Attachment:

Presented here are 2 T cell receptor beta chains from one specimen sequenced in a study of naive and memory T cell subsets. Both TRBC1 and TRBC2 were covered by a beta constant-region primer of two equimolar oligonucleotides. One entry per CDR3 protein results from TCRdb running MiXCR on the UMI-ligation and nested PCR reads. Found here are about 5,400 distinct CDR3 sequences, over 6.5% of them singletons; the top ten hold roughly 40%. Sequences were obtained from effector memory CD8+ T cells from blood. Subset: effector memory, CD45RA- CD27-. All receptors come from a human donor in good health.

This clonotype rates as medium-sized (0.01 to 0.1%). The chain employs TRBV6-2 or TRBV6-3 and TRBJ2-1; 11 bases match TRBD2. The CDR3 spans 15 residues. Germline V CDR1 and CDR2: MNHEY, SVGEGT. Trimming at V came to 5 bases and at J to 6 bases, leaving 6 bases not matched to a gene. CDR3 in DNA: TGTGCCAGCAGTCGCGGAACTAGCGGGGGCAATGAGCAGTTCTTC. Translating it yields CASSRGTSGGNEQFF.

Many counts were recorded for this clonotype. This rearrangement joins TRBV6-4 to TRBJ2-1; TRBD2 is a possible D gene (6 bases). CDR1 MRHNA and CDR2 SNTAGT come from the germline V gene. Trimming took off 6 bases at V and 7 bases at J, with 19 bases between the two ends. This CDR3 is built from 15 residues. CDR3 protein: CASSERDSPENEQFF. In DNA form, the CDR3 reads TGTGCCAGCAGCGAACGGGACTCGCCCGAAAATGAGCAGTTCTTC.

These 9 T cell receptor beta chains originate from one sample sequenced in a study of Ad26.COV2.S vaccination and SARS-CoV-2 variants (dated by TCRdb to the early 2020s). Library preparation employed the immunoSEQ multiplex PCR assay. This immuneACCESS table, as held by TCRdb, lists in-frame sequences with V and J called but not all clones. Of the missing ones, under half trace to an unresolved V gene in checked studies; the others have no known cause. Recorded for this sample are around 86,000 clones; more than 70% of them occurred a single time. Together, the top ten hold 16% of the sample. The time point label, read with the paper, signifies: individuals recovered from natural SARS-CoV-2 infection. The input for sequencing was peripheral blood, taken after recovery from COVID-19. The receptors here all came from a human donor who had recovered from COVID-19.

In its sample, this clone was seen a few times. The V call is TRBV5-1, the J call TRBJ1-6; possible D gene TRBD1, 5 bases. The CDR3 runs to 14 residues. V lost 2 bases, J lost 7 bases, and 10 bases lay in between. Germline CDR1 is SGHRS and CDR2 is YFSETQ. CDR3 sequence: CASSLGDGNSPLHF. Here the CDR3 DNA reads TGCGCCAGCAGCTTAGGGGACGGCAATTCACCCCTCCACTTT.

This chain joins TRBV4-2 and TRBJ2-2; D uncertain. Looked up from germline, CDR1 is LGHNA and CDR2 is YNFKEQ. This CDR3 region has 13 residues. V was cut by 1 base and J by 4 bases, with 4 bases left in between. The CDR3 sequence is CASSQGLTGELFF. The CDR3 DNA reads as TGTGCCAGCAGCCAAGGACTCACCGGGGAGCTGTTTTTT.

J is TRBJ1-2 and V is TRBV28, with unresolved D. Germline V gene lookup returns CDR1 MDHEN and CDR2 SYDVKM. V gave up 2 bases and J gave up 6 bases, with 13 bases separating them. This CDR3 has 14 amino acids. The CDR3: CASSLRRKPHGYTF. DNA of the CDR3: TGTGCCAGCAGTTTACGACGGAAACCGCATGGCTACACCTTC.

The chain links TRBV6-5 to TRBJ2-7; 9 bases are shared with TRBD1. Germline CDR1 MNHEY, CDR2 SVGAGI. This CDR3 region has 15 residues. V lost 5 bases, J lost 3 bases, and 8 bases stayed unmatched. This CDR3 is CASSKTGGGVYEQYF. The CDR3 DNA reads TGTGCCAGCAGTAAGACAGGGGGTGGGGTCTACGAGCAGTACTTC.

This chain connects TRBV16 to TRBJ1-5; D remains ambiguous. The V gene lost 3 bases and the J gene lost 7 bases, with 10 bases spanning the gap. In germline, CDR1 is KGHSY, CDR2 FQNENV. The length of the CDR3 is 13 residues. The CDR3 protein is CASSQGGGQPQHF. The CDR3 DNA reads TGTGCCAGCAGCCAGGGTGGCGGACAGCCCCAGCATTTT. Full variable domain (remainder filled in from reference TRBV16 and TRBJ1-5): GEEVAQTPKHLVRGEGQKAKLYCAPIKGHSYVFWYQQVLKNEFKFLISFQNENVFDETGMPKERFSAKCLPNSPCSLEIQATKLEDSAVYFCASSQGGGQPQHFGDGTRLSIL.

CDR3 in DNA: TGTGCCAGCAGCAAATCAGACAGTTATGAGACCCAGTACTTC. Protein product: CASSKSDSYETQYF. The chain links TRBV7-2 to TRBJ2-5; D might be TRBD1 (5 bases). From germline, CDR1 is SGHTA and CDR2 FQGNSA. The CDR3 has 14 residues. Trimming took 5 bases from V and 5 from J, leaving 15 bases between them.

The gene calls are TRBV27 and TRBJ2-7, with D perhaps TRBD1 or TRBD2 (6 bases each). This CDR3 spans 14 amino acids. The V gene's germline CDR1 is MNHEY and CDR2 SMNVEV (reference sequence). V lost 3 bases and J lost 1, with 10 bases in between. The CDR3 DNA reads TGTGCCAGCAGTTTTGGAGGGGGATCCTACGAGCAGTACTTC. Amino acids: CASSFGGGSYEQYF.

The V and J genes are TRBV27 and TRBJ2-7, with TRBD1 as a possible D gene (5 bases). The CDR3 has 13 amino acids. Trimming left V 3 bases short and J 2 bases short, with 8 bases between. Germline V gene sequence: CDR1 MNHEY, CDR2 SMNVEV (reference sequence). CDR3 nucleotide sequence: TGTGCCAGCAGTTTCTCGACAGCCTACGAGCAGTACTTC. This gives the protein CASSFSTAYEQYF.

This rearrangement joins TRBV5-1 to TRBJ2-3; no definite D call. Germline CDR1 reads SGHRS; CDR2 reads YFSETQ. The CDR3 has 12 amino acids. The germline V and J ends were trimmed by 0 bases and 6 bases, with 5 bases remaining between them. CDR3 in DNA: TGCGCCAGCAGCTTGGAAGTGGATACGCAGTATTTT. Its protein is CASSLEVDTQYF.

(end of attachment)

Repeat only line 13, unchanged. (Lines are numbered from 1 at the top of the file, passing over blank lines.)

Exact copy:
This rearrangement joins TRBV5-1 to TRBJ2-3; no definite D call. Germline CDR1 reads SGHRS; CDR2 reads YFSETQ. The CDR3 has 12 amino acids. The germline V and J ends were trimmed by 0 bases and 6 bases, with 5 bases remaining between them. CDR3 in DNA: TGCGCCAGCAGCTTGGAAGTGGATACGCAGTATTTT. Its protein is CASSLEVDTQYF.